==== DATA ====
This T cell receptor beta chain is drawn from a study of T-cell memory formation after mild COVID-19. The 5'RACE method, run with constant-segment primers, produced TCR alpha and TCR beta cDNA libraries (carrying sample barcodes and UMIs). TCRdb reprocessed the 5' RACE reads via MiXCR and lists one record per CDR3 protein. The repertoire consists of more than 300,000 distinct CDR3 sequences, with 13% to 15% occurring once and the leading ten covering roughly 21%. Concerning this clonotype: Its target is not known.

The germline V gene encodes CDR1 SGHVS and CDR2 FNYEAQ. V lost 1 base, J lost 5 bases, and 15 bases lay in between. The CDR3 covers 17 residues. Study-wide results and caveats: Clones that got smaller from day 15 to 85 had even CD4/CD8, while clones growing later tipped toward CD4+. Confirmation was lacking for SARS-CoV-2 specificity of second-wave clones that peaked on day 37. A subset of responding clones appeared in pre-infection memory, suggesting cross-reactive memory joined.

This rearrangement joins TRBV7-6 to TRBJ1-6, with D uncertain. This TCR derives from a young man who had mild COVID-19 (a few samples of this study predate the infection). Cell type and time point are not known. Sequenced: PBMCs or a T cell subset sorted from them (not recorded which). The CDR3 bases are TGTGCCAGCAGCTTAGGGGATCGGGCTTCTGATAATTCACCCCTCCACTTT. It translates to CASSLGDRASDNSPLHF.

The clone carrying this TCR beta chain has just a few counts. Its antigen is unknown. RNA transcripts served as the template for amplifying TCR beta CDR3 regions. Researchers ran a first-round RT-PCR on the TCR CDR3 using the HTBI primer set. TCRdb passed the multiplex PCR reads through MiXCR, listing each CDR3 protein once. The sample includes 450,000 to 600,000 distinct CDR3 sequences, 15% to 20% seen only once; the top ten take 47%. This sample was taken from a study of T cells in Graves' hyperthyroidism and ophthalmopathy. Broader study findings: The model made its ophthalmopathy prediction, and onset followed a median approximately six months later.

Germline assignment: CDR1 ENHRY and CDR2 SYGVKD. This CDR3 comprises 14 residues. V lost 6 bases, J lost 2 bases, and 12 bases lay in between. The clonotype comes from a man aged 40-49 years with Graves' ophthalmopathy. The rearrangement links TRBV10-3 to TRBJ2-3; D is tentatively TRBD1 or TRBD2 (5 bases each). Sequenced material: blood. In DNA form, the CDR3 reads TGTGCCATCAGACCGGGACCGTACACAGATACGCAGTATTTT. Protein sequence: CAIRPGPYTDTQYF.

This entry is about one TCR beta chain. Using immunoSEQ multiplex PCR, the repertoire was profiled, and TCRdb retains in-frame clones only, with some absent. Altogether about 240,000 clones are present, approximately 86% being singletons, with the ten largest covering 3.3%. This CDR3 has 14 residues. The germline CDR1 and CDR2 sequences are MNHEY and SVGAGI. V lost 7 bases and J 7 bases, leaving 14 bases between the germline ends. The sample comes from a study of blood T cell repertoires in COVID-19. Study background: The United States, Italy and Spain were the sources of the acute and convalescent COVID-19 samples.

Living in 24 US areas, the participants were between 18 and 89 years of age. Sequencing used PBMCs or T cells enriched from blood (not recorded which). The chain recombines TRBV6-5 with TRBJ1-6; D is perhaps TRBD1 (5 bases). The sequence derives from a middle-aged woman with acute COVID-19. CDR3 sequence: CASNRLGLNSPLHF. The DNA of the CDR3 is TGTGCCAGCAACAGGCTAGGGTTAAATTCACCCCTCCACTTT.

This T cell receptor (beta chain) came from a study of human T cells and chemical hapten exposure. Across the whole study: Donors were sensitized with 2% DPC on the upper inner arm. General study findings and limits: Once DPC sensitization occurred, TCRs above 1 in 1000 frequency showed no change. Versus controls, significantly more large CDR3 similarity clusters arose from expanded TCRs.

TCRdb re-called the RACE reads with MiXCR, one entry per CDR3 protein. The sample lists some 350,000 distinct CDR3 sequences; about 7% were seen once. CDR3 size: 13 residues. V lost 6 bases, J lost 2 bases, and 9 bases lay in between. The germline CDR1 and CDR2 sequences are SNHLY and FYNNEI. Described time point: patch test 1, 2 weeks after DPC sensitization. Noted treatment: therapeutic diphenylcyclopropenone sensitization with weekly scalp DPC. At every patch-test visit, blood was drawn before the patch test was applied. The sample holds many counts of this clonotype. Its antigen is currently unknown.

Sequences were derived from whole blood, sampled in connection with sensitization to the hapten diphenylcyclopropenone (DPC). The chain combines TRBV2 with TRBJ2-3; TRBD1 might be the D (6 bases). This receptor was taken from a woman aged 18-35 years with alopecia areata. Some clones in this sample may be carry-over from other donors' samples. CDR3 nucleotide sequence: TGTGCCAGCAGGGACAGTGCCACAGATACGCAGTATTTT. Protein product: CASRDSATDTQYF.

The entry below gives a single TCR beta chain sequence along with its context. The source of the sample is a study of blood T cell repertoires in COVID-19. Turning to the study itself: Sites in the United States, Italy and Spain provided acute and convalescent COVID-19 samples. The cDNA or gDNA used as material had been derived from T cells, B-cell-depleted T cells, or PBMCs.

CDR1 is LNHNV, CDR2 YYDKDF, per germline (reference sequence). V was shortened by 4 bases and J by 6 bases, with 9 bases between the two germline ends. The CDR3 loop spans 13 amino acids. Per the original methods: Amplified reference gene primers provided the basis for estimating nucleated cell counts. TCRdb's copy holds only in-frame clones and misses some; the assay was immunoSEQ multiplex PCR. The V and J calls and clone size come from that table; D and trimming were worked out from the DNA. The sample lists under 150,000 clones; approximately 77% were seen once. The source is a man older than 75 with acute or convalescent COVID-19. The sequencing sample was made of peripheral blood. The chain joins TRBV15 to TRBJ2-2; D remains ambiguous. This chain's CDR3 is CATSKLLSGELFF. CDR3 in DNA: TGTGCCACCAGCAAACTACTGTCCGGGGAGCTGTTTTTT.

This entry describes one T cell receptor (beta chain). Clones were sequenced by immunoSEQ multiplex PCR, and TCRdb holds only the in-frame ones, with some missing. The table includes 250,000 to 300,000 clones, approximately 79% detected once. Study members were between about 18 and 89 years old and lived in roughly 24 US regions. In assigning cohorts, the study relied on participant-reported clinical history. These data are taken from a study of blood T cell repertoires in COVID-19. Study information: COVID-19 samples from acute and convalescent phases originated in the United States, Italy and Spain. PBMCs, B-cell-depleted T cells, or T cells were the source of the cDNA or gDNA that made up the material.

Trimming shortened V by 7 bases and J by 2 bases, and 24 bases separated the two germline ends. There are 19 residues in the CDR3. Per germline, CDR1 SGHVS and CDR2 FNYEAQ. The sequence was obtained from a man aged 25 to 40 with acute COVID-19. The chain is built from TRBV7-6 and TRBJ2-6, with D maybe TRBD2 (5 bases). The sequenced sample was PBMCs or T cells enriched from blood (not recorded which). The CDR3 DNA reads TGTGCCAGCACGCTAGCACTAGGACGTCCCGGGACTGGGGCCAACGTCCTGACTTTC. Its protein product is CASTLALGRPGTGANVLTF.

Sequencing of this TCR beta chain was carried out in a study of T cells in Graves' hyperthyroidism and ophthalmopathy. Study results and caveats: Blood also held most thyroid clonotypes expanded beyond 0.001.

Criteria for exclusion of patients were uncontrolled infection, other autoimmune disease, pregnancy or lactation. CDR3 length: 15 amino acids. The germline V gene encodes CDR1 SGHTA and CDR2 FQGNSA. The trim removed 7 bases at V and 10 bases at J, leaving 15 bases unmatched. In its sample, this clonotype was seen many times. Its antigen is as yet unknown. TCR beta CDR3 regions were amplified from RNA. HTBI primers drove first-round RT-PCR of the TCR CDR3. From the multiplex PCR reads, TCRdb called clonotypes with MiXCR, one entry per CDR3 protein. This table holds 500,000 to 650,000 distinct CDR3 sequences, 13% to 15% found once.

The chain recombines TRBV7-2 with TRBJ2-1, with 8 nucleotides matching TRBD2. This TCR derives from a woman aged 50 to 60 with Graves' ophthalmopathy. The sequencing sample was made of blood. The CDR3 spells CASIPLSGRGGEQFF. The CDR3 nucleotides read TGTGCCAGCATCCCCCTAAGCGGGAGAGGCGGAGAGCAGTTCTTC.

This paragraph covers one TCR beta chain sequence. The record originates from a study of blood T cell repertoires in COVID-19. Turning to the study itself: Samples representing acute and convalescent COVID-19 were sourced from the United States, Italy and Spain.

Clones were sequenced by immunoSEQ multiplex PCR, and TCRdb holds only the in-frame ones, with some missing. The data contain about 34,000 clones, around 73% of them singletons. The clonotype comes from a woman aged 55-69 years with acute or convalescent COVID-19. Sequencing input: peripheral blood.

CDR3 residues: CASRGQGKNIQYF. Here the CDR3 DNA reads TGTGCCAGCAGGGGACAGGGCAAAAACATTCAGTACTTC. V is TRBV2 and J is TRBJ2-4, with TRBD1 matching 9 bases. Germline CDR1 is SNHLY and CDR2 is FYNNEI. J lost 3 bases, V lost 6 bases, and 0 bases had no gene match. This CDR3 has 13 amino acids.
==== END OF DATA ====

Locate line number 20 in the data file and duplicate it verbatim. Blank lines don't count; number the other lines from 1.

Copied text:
CDR3 residues: CASRGQGKNIQYF. Here the CDR3 DNA reads TGTGCCAGCAGGGGACAGGGCAAAAACATTCAGTACTTC. V is TRBV2 and J is TRBJ2-4, with TRBD1 matching 9 bases. Germline CDR1 is SNHLY and CDR2 is FYNNEI. J lost 3 bases, V lost 6 bases, and 0 bases had no gene match. This CDR3 has 13 amino acids.